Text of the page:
Navigation menu

Saturday, June 25, 2011

Tap Into Your Family: Parenting Publications

Recently, I taught a telecourse for the Children's Writers' Coaching Club on writing for parenting and family publications. One comment that was made during the course was from a children's writer. She said, "I never thought about writing for parenting magazines as a children's writer, but now I see how it makes perfect sense." 

Exactly. There are two things we can learn from her comment as freelancers. 1. We often get stuck in one genre or with one age group, and we don't think about how we can expand our career. 2. If you are a children's writer, there are a lot of magazines that seem to be folding up; but parenting, family, and teaching magazines are a natural audience, too. This is especially true if you are a children's book author. Who buys these books for children? Parents, teachers, and librarians--the same audience you are writing to in these magazines. 

No matter what kind of writer you are, parenting and family magazines are a big market. Go to, and click on this category to check out the most well-known and national magazines. But besides these, almost every region has a parenting magazine like Indy's Child or Georgia Family . Here's another website to check out: Parenting Publications of America. You don't want to subscribe to the organization necessarily, but look around the site to see different names of parenting publications. Once you find some you are interested in writing for, do a Google search and find their websites to find writers' guidelines and past articles. 

Once you have your market, what do you write about? Look at your own family--you could write a how-to article about a recent problem you and your toddler solved. How about a travel article on a cheap but fun vacation in a magazine's region? Does the publication take book reviews? Do you like to read new parenting books? Then this may be the niche for you. Study your potential market carefully, and then make a list of the types of articles included in the magazine as well as topics. Use these as a starting point for brainstorming ideas.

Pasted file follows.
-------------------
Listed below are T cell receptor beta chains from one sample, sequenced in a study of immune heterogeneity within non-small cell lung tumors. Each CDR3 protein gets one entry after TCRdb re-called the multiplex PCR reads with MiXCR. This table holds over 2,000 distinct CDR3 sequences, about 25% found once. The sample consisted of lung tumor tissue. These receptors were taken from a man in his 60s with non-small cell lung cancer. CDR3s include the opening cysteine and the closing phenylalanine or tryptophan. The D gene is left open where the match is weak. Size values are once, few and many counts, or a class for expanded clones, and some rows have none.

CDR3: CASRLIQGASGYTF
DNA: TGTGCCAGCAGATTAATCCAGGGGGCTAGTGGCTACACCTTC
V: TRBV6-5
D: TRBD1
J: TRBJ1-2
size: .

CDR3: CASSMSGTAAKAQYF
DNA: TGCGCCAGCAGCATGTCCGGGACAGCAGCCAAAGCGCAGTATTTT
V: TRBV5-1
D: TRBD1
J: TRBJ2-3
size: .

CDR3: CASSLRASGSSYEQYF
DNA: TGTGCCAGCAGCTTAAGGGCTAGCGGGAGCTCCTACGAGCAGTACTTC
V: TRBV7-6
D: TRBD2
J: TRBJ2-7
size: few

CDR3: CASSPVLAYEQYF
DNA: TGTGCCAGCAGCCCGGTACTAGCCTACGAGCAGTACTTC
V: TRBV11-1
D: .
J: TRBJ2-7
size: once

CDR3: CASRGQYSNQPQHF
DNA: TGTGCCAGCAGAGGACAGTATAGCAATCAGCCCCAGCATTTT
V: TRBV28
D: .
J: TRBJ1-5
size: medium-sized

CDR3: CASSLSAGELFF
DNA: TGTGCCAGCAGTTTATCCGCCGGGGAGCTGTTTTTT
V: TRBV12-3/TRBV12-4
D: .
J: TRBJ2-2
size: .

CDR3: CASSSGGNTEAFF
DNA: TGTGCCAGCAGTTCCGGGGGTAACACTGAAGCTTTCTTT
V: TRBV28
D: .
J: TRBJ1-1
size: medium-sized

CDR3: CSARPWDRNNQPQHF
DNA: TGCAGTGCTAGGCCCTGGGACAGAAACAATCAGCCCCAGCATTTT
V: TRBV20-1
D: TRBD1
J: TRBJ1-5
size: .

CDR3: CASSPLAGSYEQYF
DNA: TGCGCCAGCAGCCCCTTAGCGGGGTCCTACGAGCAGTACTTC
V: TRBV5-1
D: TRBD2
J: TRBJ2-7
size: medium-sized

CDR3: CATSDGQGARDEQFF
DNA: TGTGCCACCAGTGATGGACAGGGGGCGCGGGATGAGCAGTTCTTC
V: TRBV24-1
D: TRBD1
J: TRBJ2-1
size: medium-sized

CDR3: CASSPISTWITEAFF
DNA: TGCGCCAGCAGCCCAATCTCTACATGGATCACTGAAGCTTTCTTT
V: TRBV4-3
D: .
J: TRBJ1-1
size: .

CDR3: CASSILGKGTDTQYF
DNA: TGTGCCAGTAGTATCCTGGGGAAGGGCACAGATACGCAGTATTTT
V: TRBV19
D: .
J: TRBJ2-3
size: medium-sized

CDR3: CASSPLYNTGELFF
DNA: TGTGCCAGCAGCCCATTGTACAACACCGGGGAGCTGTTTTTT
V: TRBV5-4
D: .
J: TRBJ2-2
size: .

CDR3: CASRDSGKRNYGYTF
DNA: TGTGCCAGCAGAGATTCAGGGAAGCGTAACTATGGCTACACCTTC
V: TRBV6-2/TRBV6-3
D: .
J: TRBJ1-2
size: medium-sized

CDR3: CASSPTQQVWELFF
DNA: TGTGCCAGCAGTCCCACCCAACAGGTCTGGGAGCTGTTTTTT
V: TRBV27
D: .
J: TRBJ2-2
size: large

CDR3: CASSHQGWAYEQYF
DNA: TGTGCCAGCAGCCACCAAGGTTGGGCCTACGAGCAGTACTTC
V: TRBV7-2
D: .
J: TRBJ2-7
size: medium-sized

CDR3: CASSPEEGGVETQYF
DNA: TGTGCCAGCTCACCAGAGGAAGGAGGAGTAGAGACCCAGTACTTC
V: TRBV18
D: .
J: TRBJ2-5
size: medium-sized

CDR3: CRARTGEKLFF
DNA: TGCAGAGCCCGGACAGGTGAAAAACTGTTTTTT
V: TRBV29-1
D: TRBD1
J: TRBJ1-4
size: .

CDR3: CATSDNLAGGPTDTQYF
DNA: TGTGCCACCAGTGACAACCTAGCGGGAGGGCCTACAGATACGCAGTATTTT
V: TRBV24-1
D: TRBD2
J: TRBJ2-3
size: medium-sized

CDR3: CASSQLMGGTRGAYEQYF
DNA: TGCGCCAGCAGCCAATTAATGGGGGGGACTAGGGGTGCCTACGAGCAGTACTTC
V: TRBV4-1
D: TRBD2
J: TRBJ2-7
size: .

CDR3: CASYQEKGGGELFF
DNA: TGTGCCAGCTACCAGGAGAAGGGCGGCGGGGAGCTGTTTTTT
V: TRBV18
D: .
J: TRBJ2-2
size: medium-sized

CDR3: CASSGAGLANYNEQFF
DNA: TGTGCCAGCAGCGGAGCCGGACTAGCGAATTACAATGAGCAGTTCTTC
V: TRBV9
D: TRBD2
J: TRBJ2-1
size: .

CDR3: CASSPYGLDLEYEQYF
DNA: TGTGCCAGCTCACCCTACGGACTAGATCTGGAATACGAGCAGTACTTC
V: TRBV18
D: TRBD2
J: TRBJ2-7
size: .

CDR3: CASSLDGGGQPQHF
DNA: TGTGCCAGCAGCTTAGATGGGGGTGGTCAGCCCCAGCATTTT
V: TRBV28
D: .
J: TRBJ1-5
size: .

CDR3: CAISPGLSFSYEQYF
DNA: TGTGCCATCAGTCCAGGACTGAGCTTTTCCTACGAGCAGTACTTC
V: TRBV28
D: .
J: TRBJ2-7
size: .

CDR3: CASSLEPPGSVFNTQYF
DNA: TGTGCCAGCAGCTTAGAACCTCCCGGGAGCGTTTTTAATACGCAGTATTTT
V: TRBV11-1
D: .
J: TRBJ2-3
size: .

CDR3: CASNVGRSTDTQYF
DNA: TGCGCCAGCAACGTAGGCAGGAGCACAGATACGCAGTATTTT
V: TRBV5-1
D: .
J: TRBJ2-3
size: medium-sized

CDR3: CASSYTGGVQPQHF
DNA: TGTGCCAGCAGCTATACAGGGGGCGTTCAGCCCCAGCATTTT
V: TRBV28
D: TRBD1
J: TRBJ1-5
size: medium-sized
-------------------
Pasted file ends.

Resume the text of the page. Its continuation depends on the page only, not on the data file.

You have an idea, you have a market, so write that query. Make parenting publications a part of your resume, starting today!

Post by Margo L. Dill; 

Margo will be teaching FREELANCE WRITING: Querying and Writing Non-fiction Articles through WOW!'s online classroom, starting on August 19. For more information about the class and to sign up, please visit the classroom here. 


  1. Margo--This is a great post. As my grandparents used to say, "There's more than one way to skin a rabbit." If we can write for children, take that talent, and utilize it in a different way.

  2. Thanks, Sioux. It is always helpful to me to be reminded of other markets!


We love to hear from readers! Please leave a comment. :)